The new book, Dragonfly Song, is now with the proofreader,
and after spending the last eighteen months saying that I was on a tight
deadline, I feel as if I’ve re-emerged into the world. (Probably the deadlines
weren’t actually terribly
|Dragonfly Song manuscripts under the TBR pile|
tight, it’s just that the book was so all-consuming that it
would have felt tight even if I’d had another year.)
Now, for the first time in 30 years of writing, I’m planning to take a
full month off, not only to catch up on all the jobs that have been neglected,
but to reflect on this business of being an author, and how I practise it. Radical,
I know – to actually try and think about the business I spend my life in!
And I admit that after three days of answering
emails, writing ever-longer to-do lists, filing tax receipts, updating slide
shows and avoiding the mammoth job of updating the website, it’s very tempting
to start a new book instead. Not the big one, which I’m happy to let gestate a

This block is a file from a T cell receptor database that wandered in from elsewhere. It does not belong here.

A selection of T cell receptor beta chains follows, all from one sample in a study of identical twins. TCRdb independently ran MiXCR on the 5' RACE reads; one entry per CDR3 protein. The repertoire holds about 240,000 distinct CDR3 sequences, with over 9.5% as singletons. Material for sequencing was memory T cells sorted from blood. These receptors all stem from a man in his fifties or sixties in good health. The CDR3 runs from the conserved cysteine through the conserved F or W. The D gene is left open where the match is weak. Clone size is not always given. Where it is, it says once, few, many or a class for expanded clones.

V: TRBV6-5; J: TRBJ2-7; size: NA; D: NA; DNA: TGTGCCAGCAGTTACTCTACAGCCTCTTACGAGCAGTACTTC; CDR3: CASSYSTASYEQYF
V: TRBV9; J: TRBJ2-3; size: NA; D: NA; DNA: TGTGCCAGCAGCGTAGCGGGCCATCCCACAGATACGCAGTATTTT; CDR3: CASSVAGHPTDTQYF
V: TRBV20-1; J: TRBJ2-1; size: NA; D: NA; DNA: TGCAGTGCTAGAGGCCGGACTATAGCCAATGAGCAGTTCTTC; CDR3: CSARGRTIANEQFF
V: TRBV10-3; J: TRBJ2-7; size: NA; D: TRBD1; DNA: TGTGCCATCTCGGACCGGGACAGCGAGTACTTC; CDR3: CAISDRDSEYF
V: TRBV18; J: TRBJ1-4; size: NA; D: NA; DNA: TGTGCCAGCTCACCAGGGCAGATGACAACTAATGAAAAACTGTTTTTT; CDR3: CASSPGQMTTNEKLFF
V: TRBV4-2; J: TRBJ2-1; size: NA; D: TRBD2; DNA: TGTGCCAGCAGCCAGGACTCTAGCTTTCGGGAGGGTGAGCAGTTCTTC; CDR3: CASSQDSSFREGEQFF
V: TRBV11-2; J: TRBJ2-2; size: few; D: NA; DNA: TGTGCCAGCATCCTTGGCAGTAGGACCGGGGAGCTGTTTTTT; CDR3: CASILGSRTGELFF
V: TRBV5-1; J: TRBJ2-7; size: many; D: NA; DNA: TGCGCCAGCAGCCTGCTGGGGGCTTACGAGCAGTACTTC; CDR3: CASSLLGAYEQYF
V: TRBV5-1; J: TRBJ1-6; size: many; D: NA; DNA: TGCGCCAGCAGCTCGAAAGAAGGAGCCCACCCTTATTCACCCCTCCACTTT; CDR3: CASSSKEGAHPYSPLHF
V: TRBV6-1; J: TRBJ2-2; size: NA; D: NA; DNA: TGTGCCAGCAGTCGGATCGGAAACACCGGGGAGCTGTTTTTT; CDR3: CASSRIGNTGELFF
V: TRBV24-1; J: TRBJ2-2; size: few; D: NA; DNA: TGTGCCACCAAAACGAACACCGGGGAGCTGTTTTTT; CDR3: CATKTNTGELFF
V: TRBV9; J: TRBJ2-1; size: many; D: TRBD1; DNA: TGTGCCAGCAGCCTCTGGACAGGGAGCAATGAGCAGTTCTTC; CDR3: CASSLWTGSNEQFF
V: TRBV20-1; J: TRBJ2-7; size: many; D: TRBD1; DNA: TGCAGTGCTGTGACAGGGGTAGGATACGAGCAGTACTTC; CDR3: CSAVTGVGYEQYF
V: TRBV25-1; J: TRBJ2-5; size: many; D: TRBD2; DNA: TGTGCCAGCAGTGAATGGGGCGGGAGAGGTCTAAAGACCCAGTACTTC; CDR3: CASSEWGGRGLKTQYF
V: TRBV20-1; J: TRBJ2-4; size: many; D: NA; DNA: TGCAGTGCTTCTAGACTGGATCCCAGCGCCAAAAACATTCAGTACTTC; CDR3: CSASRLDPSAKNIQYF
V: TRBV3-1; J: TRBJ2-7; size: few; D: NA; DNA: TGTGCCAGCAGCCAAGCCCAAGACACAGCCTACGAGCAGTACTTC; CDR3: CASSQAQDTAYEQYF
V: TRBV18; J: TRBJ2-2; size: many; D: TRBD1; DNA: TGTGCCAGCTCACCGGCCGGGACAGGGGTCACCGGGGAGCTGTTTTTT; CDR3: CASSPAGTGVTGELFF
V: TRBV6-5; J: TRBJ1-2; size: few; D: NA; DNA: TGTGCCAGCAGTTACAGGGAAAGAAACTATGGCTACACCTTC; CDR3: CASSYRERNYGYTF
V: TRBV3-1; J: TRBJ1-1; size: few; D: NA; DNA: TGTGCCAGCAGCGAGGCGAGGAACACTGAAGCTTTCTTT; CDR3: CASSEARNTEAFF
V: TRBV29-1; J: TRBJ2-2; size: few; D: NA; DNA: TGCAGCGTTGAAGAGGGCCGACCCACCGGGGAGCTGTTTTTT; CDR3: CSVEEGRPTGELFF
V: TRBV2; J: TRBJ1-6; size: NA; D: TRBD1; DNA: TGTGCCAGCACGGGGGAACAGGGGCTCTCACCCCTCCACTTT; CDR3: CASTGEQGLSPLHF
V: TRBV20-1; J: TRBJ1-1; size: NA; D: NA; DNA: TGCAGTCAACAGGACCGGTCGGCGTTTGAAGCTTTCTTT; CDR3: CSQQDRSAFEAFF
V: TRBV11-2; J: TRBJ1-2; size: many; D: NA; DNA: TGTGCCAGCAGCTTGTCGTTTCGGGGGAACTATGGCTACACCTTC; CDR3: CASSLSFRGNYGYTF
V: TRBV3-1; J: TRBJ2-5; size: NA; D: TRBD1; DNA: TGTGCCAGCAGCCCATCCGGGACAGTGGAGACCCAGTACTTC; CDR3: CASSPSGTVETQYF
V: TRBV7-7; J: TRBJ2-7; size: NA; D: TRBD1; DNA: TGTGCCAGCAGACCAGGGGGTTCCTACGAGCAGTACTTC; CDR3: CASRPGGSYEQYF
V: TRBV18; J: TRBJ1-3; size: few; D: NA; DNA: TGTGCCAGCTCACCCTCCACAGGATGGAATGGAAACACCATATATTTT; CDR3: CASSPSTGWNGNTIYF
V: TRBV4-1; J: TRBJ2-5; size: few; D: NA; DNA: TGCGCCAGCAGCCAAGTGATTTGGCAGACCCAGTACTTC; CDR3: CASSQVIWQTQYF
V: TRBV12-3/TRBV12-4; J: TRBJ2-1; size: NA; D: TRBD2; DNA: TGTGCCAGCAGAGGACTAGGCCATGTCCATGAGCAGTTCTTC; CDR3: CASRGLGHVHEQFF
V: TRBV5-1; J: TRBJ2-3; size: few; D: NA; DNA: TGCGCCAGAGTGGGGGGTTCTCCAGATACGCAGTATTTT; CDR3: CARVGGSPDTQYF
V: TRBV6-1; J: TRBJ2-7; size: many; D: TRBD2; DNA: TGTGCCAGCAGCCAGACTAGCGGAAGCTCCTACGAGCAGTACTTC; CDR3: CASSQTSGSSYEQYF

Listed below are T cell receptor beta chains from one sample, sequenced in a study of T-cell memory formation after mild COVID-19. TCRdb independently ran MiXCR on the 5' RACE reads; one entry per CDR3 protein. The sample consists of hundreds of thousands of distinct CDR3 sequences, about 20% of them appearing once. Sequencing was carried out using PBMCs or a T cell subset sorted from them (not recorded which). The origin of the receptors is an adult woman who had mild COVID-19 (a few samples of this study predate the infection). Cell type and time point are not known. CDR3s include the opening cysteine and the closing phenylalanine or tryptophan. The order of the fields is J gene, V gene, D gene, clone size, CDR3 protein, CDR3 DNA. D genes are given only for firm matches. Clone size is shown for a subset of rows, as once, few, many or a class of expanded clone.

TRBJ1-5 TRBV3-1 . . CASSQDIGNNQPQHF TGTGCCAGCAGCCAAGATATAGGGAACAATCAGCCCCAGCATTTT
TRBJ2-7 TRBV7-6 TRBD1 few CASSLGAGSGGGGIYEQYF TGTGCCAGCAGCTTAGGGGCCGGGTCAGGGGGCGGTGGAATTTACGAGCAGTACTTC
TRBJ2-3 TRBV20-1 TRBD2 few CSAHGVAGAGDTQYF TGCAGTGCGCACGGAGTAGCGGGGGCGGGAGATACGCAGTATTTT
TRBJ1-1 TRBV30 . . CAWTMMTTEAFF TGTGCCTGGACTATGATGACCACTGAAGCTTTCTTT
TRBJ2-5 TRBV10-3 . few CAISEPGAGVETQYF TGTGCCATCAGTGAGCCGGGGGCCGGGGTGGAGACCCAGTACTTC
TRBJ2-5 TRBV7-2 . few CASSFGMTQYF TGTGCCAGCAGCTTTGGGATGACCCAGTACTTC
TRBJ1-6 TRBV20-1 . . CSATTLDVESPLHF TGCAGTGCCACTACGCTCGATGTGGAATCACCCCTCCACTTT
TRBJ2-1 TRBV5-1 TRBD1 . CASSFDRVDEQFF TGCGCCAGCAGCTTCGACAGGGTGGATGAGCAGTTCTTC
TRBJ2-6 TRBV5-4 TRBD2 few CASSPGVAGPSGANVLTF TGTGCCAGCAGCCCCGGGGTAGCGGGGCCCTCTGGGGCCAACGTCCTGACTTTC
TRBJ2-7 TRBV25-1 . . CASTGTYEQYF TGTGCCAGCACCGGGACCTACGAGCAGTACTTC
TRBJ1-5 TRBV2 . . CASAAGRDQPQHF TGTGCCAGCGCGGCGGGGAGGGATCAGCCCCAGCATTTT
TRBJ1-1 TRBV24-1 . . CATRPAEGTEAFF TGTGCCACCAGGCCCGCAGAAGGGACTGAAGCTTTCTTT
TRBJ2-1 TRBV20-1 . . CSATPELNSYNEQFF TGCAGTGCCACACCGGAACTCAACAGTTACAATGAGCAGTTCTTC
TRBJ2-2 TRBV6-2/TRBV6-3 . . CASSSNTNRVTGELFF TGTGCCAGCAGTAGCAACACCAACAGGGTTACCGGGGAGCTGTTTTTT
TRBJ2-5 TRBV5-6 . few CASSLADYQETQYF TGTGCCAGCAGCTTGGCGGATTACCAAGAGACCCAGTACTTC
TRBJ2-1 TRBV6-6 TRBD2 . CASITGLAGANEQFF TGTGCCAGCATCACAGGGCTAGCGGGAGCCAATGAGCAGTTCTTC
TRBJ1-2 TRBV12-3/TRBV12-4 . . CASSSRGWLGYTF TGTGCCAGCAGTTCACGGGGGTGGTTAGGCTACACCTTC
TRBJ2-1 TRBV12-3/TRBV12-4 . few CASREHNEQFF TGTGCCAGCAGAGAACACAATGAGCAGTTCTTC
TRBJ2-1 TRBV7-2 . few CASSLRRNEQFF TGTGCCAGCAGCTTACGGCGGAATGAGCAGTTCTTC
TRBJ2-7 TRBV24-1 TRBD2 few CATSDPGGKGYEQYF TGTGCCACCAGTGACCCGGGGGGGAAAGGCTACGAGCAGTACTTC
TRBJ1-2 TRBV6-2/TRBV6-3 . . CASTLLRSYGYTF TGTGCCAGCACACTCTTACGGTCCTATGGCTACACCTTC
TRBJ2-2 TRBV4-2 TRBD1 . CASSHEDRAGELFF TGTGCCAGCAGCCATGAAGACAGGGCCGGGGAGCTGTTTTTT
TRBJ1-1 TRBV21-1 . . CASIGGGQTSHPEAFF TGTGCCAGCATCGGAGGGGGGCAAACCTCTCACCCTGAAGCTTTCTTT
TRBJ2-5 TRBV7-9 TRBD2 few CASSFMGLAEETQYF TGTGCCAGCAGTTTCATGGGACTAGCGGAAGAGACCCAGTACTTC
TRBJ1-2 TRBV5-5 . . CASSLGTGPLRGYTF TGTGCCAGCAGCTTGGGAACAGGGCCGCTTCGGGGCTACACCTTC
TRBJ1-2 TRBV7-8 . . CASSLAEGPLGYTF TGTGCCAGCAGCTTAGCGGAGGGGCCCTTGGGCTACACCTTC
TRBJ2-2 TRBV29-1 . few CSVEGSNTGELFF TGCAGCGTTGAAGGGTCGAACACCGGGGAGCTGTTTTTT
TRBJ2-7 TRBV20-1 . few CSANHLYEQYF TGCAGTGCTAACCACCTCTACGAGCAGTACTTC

little longer before I begin – but there are several picture books in various
stages of drafts, I could just pull those out for another look…
|A bit of tidy desk|
|And some tidying-up still to go...|
Creating is much more fun than organising. And it’s much
easier to spend my time chasing a shiny new story and hope that the admin elves
will come in at night to do all those other jobs for me. Maybe I’ve just never
offered them the right fairy food before.
But so far – with the help of some EFT tapping – I’m
resisting. Shiny new ideas will be quite safe in a notebook for a bit longer,
and unlike website maintenance and tax files, they do often grow by themselves
when left alone. Writing is my life, and I’m going to honour that with getting
some space around it so that when I leap into the next book, the creativity won’t
be overwhelmed with the weight of admin.
Or that’s the plan. I’ll let you know how I go.